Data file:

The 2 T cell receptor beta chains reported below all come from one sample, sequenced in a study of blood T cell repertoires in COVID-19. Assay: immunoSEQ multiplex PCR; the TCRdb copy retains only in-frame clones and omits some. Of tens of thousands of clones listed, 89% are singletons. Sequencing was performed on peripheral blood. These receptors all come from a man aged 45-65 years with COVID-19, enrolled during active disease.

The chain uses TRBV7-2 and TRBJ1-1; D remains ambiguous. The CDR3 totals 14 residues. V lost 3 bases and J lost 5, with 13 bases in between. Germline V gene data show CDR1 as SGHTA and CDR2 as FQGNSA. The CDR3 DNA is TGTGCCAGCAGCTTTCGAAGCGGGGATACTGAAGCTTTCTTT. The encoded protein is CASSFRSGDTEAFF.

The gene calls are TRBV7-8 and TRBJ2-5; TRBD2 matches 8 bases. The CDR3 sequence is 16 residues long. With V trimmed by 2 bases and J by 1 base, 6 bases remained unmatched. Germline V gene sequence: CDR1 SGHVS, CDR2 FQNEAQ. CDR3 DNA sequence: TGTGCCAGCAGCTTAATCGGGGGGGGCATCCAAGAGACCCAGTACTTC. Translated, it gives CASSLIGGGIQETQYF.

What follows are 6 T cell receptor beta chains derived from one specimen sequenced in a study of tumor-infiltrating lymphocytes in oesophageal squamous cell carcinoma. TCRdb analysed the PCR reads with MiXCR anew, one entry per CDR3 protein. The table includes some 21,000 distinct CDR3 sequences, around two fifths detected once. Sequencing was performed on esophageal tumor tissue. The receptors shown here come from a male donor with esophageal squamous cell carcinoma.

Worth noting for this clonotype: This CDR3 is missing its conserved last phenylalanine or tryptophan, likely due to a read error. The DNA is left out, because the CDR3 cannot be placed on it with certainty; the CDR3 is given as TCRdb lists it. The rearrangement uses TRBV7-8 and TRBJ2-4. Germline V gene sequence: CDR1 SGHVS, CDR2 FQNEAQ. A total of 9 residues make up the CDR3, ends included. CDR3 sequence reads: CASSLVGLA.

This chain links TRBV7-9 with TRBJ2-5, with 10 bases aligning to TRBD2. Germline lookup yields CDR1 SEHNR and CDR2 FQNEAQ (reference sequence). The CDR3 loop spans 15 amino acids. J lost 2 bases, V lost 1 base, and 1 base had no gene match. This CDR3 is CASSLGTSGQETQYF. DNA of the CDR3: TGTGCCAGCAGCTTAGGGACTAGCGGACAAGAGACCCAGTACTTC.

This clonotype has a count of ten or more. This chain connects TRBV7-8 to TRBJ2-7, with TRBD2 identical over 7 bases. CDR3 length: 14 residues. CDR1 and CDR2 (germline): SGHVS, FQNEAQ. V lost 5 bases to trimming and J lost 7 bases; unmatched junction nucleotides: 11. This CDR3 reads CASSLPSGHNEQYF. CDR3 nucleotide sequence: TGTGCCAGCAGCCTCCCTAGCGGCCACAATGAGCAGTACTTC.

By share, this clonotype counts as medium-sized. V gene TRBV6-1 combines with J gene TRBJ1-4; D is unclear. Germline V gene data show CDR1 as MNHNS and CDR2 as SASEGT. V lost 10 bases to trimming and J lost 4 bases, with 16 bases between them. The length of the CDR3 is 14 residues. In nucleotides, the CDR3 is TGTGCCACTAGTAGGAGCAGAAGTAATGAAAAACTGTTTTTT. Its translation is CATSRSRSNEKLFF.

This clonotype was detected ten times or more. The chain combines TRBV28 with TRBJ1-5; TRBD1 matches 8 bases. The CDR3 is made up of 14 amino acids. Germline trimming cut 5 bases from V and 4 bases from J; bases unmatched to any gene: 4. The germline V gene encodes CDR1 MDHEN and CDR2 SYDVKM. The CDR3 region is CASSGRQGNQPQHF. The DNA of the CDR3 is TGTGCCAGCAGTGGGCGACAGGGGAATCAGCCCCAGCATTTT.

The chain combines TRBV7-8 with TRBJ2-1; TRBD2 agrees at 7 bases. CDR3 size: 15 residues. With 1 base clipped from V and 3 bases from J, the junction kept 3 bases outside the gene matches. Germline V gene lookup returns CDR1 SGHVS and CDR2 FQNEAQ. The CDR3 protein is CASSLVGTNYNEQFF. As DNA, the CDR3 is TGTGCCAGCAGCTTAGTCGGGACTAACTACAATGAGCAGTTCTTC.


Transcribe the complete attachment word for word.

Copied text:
The 2 T cell receptor beta chains reported below all come from one sample, sequenced in a study of blood T cell repertoires in COVID-19. Assay: immunoSEQ multiplex PCR; the TCRdb copy retains only in-frame clones and omits some. Of tens of thousands of clones listed, 89% are singletons. Sequencing was performed on peripheral blood. These receptors all come from a man aged 45-65 years with COVID-19, enrolled during active disease.

The chain uses TRBV7-2 and TRBJ1-1; D remains ambiguous. The CDR3 totals 14 residues. V lost 3 bases and J lost 5, with 13 bases in between. Germline V gene data show CDR1 as SGHTA and CDR2 as FQGNSA. The CDR3 DNA is TGTGCCAGCAGCTTTCGAAGCGGGGATACTGAAGCTTTCTTT. The encoded protein is CASSFRSGDTEAFF.

The gene calls are TRBV7-8 and TRBJ2-5; TRBD2 matches 8 bases. The CDR3 sequence is 16 residues long. With V trimmed by 2 bases and J by 1 base, 6 bases remained unmatched. Germline V gene sequence: CDR1 SGHVS, CDR2 FQNEAQ. CDR3 DNA sequence: TGTGCCAGCAGCTTAATCGGGGGGGGCATCCAAGAGACCCAGTACTTC. Translated, it gives CASSLIGGGIQETQYF.

What follows are 6 T cell receptor beta chains derived from one specimen sequenced in a study of tumor-infiltrating lymphocytes in oesophageal squamous cell carcinoma. TCRdb analysed the PCR reads with MiXCR anew, one entry per CDR3 protein. The table includes some 21,000 distinct CDR3 sequences, around two fifths detected once. Sequencing was performed on esophageal tumor tissue. The receptors shown here come from a male donor with esophageal squamous cell carcinoma.

Worth noting for this clonotype: This CDR3 is missing its conserved last phenylalanine or tryptophan, likely due to a read error. The DNA is left out, because the CDR3 cannot be placed on it with certainty; the CDR3 is given as TCRdb lists it. The rearrangement uses TRBV7-8 and TRBJ2-4. Germline V gene sequence: CDR1 SGHVS, CDR2 FQNEAQ. A total of 9 residues make up the CDR3, ends included. CDR3 sequence reads: CASSLVGLA.

This chain links TRBV7-9 with TRBJ2-5, with 10 bases aligning to TRBD2. Germline lookup yields CDR1 SEHNR and CDR2 FQNEAQ (reference sequence). The CDR3 loop spans 15 amino acids. J lost 2 bases, V lost 1 base, and 1 base had no gene match. This CDR3 is CASSLGTSGQETQYF. DNA of the CDR3: TGTGCCAGCAGCTTAGGGACTAGCGGACAAGAGACCCAGTACTTC.

This clonotype has a count of ten or more. This chain connects TRBV7-8 to TRBJ2-7, with TRBD2 identical over 7 bases. CDR3 length: 14 residues. CDR1 and CDR2 (germline): SGHVS, FQNEAQ. V lost 5 bases to trimming and J lost 7 bases; unmatched junction nucleotides: 11. This CDR3 reads CASSLPSGHNEQYF. CDR3 nucleotide sequence: TGTGCCAGCAGCCTCCCTAGCGGCCACAATGAGCAGTACTTC.

By share, this clonotype counts as medium-sized. V gene TRBV6-1 combines with J gene TRBJ1-4; D is unclear. Germline V gene data show CDR1 as MNHNS and CDR2 as SASEGT. V lost 10 bases to trimming and J lost 4 bases, with 16 bases between them. The length of the CDR3 is 14 residues. In nucleotides, the CDR3 is TGTGCCACTAGTAGGAGCAGAAGTAATGAAAAACTGTTTTTT. Its translation is CATSRSRSNEKLFF.

This clonotype was detected ten times or more. The chain combines TRBV28 with TRBJ1-5; TRBD1 matches 8 bases. The CDR3 is made up of 14 amino acids. Germline trimming cut 5 bases from V and 4 bases from J; bases unmatched to any gene: 4. The germline V gene encodes CDR1 MDHEN and CDR2 SYDVKM. The CDR3 region is CASSGRQGNQPQHF. The DNA of the CDR3 is TGTGCCAGCAGTGGGCGACAGGGGAATCAGCCCCAGCATTTT.

The chain combines TRBV7-8 with TRBJ2-1; TRBD2 agrees at 7 bases. CDR3 size: 15 residues. With 1 base clipped from V and 3 bases from J, the junction kept 3 bases outside the gene matches. Germline V gene lookup returns CDR1 SGHVS and CDR2 FQNEAQ. The CDR3 protein is CASSLVGTNYNEQFF. As DNA, the CDR3 is TGTGCCAGCAGCTTAGTCGGGACTAACTACAATGAGCAGTTCTTC.